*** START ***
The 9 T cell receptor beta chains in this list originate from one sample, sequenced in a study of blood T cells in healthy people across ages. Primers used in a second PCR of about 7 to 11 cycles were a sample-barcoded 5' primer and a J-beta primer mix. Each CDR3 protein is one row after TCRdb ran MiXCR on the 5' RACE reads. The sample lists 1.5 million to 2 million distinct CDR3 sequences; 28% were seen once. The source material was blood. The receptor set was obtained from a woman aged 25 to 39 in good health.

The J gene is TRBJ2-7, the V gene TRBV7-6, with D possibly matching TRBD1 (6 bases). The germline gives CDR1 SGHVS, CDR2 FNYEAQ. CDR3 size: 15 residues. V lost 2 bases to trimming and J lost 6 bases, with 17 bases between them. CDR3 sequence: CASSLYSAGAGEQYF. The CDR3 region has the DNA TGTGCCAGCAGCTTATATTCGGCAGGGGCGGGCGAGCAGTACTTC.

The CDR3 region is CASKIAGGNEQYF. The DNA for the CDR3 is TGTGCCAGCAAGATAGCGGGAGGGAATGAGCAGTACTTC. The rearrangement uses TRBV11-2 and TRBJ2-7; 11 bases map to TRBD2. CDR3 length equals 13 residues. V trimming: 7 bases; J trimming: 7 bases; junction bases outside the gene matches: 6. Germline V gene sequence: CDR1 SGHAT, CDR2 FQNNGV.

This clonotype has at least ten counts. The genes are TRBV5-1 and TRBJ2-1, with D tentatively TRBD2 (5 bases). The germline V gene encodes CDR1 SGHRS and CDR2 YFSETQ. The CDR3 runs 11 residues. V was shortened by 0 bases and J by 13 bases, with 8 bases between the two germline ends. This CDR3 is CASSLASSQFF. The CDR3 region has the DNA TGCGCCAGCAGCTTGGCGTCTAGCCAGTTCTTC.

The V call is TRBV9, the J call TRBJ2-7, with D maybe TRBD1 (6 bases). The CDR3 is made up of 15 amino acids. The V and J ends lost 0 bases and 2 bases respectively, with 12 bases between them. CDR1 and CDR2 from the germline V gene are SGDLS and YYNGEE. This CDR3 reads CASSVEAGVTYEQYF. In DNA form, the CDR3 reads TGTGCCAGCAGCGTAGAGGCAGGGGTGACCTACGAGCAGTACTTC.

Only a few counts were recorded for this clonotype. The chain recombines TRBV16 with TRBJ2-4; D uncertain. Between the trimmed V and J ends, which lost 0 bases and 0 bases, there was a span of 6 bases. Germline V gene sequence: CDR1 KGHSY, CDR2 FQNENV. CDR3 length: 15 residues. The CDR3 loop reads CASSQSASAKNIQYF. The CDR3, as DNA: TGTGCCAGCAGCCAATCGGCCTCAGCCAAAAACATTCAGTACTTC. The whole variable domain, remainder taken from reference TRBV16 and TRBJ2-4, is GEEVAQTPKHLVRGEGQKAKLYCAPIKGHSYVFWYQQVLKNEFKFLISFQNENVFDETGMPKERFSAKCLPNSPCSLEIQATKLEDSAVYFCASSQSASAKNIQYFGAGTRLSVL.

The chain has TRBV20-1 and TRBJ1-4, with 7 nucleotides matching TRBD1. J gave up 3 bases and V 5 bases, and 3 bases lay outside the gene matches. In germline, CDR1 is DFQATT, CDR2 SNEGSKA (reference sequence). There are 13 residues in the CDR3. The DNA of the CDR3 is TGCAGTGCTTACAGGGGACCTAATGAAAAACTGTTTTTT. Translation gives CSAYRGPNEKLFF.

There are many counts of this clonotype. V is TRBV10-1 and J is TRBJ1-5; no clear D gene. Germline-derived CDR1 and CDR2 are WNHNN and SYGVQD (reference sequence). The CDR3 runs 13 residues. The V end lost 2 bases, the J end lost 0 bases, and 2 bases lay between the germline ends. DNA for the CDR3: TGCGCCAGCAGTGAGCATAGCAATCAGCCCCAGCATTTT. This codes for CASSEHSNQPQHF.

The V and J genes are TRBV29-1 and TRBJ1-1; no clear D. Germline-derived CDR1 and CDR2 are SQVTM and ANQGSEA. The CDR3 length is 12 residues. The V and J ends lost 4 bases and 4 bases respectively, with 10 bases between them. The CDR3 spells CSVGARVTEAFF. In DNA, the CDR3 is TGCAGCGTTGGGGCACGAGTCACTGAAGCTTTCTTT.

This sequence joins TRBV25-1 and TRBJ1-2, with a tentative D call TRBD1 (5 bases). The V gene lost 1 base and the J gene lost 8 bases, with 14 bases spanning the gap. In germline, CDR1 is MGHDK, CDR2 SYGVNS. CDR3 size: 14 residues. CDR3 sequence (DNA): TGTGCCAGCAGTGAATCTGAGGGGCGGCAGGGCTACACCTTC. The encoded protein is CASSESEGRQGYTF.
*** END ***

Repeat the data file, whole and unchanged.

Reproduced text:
The 9 T cell receptor beta chains in this list originate from one sample, sequenced in a study of blood T cells in healthy people across ages. Primers used in a second PCR of about 7 to 11 cycles were a sample-barcoded 5' primer and a J-beta primer mix. Each CDR3 protein is one row after TCRdb ran MiXCR on the 5' RACE reads. The sample lists 1.5 million to 2 million distinct CDR3 sequences; 28% were seen once. The source material was blood. The receptor set was obtained from a woman aged 25 to 39 in good health.

The J gene is TRBJ2-7, the V gene TRBV7-6, with D possibly matching TRBD1 (6 bases). The germline gives CDR1 SGHVS, CDR2 FNYEAQ. CDR3 size: 15 residues. V lost 2 bases to trimming and J lost 6 bases, with 17 bases between them. CDR3 sequence: CASSLYSAGAGEQYF. The CDR3 region has the DNA TGTGCCAGCAGCTTATATTCGGCAGGGGCGGGCGAGCAGTACTTC.

The CDR3 region is CASKIAGGNEQYF. The DNA for the CDR3 is TGTGCCAGCAAGATAGCGGGAGGGAATGAGCAGTACTTC. The rearrangement uses TRBV11-2 and TRBJ2-7; 11 bases map to TRBD2. CDR3 length equals 13 residues. V trimming: 7 bases; J trimming: 7 bases; junction bases outside the gene matches: 6. Germline V gene sequence: CDR1 SGHAT, CDR2 FQNNGV.

This clonotype has at least ten counts. The genes are TRBV5-1 and TRBJ2-1, with D tentatively TRBD2 (5 bases). The germline V gene encodes CDR1 SGHRS and CDR2 YFSETQ. The CDR3 runs 11 residues. V was shortened by 0 bases and J by 13 bases, with 8 bases between the two germline ends. This CDR3 is CASSLASSQFF. The CDR3 region has the DNA TGCGCCAGCAGCTTGGCGTCTAGCCAGTTCTTC.

The V call is TRBV9, the J call TRBJ2-7, with D maybe TRBD1 (6 bases). The CDR3 is made up of 15 amino acids. The V and J ends lost 0 bases and 2 bases respectively, with 12 bases between them. CDR1 and CDR2 from the germline V gene are SGDLS and YYNGEE. This CDR3 reads CASSVEAGVTYEQYF. In DNA form, the CDR3 reads TGTGCCAGCAGCGTAGAGGCAGGGGTGACCTACGAGCAGTACTTC.

Only a few counts were recorded for this clonotype. The chain recombines TRBV16 with TRBJ2-4; D uncertain. Between the trimmed V and J ends, which lost 0 bases and 0 bases, there was a span of 6 bases. Germline V gene sequence: CDR1 KGHSY, CDR2 FQNENV. CDR3 length: 15 residues. The CDR3 loop reads CASSQSASAKNIQYF. The CDR3, as DNA: TGTGCCAGCAGCCAATCGGCCTCAGCCAAAAACATTCAGTACTTC. The whole variable domain, remainder taken from reference TRBV16 and TRBJ2-4, is GEEVAQTPKHLVRGEGQKAKLYCAPIKGHSYVFWYQQVLKNEFKFLISFQNENVFDETGMPKERFSAKCLPNSPCSLEIQATKLEDSAVYFCASSQSASAKNIQYFGAGTRLSVL.

The chain has TRBV20-1 and TRBJ1-4, with 7 nucleotides matching TRBD1. J gave up 3 bases and V 5 bases, and 3 bases lay outside the gene matches. In germline, CDR1 is DFQATT, CDR2 SNEGSKA (reference sequence). There are 13 residues in the CDR3. The DNA of the CDR3 is TGCAGTGCTTACAGGGGACCTAATGAAAAACTGTTTTTT. Translation gives CSAYRGPNEKLFF.

There are many counts of this clonotype. V is TRBV10-1 and J is TRBJ1-5; no clear D gene. Germline-derived CDR1 and CDR2 are WNHNN and SYGVQD (reference sequence). The CDR3 runs 13 residues. The V end lost 2 bases, the J end lost 0 bases, and 2 bases lay between the germline ends. DNA for the CDR3: TGCGCCAGCAGTGAGCATAGCAATCAGCCCCAGCATTTT. This codes for CASSEHSNQPQHF.

The V and J genes are TRBV29-1 and TRBJ1-1; no clear D. Germline-derived CDR1 and CDR2 are SQVTM and ANQGSEA. The CDR3 length is 12 residues. The V and J ends lost 4 bases and 4 bases respectively, with 10 bases between them. The CDR3 spells CSVGARVTEAFF. In DNA, the CDR3 is TGCAGCGTTGGGGCACGAGTCACTGAAGCTTTCTTT.

This sequence joins TRBV25-1 and TRBJ1-2, with a tentative D call TRBD1 (5 bases). The V gene lost 1 base and the J gene lost 8 bases, with 14 bases spanning the gap. In germline, CDR1 is MGHDK, CDR2 SYGVNS. CDR3 size: 14 residues. CDR3 sequence (DNA): TGTGCCAGCAGTGAATCTGAGGGGCGGCAGGGCTACACCTTC. The encoded protein is CASSESEGRQGYTF.